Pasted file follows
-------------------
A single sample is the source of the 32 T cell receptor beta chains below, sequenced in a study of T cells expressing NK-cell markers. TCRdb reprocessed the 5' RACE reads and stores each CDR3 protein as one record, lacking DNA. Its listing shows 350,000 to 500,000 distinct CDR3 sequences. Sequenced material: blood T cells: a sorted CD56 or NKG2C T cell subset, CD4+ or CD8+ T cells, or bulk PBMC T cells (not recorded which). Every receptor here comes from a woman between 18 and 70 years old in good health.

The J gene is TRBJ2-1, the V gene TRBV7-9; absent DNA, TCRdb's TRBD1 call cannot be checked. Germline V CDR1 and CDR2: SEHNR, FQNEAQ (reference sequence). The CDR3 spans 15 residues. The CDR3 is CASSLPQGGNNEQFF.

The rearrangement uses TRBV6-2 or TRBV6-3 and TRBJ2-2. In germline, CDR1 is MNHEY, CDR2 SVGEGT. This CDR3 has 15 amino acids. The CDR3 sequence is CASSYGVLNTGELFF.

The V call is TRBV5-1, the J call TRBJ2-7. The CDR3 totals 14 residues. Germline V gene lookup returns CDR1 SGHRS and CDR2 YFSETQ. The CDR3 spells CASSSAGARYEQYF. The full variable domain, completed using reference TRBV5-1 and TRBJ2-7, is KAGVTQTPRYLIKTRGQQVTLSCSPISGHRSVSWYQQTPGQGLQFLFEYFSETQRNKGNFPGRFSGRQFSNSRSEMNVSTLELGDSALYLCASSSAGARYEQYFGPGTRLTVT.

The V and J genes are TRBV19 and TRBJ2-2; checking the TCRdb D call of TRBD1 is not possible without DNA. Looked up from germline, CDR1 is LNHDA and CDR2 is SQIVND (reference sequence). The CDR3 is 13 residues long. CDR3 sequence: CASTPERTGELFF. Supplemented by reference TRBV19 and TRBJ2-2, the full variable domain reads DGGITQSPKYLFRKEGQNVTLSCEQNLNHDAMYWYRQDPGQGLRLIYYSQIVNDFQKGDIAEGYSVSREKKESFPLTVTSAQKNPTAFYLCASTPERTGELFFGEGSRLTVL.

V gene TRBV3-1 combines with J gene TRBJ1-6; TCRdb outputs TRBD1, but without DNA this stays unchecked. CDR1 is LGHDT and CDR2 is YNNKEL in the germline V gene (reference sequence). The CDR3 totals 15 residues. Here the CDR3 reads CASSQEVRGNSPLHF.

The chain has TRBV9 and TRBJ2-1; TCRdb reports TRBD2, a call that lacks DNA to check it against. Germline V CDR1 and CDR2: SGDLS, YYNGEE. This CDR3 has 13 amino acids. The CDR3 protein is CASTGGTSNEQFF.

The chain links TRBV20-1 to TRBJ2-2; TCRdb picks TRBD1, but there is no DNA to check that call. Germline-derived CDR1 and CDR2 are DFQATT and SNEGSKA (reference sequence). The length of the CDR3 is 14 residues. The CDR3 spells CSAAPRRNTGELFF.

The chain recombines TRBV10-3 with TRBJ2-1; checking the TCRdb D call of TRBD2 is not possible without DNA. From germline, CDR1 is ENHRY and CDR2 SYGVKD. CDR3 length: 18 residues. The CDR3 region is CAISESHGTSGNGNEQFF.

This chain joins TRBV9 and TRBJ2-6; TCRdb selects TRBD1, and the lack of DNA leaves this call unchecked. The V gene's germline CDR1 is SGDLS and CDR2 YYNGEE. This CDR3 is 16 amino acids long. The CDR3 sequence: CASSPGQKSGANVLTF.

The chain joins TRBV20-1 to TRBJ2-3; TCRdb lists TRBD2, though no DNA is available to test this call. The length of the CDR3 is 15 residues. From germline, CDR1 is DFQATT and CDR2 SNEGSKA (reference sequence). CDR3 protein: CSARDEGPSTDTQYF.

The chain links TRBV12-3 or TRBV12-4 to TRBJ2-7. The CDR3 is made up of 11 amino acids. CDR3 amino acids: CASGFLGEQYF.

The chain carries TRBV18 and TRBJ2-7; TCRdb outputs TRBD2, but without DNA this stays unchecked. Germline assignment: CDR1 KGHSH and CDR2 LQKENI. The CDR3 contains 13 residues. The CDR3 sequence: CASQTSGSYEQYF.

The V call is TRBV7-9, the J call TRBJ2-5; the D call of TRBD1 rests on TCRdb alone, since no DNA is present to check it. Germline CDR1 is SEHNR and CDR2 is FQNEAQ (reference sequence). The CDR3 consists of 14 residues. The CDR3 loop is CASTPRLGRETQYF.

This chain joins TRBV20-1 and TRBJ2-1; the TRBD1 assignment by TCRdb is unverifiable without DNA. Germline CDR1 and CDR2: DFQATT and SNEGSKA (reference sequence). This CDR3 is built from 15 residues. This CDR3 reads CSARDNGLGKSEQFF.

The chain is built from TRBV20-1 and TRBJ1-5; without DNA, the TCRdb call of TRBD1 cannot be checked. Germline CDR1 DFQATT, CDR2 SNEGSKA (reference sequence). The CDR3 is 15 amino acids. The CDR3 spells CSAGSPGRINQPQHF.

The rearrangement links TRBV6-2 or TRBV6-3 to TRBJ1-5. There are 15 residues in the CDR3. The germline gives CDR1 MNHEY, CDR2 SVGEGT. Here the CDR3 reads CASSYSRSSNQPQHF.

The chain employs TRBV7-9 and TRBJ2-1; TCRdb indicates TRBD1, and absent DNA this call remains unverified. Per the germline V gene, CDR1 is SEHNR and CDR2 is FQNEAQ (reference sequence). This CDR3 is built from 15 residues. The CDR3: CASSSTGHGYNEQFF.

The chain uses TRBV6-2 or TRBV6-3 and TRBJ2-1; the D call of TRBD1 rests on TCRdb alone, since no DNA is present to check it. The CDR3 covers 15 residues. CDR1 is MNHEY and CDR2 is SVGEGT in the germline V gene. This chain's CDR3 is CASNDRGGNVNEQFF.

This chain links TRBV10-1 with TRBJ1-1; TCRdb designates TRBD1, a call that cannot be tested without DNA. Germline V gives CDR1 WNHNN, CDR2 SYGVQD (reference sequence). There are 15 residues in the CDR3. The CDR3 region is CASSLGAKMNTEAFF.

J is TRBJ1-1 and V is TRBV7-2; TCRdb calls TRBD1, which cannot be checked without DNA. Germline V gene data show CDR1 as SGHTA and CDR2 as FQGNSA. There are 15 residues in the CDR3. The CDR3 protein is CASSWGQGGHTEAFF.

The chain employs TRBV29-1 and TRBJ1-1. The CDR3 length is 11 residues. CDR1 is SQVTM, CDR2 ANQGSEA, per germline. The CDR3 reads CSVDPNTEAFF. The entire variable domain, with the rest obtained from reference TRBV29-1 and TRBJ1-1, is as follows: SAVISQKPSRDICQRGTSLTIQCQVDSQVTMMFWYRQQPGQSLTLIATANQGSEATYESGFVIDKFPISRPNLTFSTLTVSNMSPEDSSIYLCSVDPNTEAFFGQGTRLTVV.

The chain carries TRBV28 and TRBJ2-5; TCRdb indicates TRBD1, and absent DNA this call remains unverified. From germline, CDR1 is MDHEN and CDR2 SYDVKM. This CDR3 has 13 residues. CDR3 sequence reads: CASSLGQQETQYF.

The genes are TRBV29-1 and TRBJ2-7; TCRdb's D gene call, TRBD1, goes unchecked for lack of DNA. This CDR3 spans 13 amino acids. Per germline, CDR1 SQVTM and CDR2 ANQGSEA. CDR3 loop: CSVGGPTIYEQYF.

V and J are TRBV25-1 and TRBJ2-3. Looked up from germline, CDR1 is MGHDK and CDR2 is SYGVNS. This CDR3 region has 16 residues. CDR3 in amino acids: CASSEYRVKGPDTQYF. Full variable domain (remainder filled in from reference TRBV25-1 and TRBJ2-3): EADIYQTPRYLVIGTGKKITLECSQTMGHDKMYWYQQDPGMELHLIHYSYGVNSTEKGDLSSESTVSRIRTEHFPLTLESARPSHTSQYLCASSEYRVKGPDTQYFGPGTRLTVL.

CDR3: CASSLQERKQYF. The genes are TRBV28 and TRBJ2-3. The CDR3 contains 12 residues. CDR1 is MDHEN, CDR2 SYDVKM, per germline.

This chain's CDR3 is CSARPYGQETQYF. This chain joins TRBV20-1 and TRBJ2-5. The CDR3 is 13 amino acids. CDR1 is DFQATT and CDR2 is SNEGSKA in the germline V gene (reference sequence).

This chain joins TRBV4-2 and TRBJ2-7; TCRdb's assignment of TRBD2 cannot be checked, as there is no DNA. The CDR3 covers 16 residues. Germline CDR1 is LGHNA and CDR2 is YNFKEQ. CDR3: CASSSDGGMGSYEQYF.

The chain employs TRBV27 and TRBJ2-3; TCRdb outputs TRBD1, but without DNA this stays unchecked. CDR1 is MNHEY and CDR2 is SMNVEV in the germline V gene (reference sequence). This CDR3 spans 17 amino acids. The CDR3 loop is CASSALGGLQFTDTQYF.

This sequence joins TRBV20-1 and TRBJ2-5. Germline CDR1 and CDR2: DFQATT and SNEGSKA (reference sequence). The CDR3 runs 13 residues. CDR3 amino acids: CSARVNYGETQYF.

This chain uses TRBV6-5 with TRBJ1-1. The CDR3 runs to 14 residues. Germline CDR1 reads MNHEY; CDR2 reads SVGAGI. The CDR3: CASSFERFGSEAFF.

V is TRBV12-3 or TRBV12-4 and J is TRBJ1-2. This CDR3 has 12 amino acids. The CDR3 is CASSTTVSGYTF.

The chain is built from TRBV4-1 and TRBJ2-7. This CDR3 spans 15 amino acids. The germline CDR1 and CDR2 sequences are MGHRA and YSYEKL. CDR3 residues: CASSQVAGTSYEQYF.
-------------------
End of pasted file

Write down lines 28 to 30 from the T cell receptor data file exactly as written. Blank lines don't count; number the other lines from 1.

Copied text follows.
This chain joins TRBV4-2 and TRBJ2-7; TCRdb's assignment of TRBD2 cannot be checked, as there is no DNA. The CDR3 covers 16 residues. Germline CDR1 is LGHNA and CDR2 is YNFKEQ. CDR3: CASSSDGGMGSYEQYF.

The chain employs TRBV27 and TRBJ2-3; TCRdb outputs TRBD1, but without DNA this stays unchecked. CDR1 is MNHEY and CDR2 is SMNVEV in the germline V gene (reference sequence). This CDR3 spans 17 amino acids. The CDR3 loop is CASSALGGLQFTDTQYF.

This sequence joins TRBV20-1 and TRBJ2-5. Germline CDR1 and CDR2: DFQATT and SNEGSKA (reference sequence). The CDR3 runs 13 residues. CDR3 amino acids: CSARVNYGETQYF.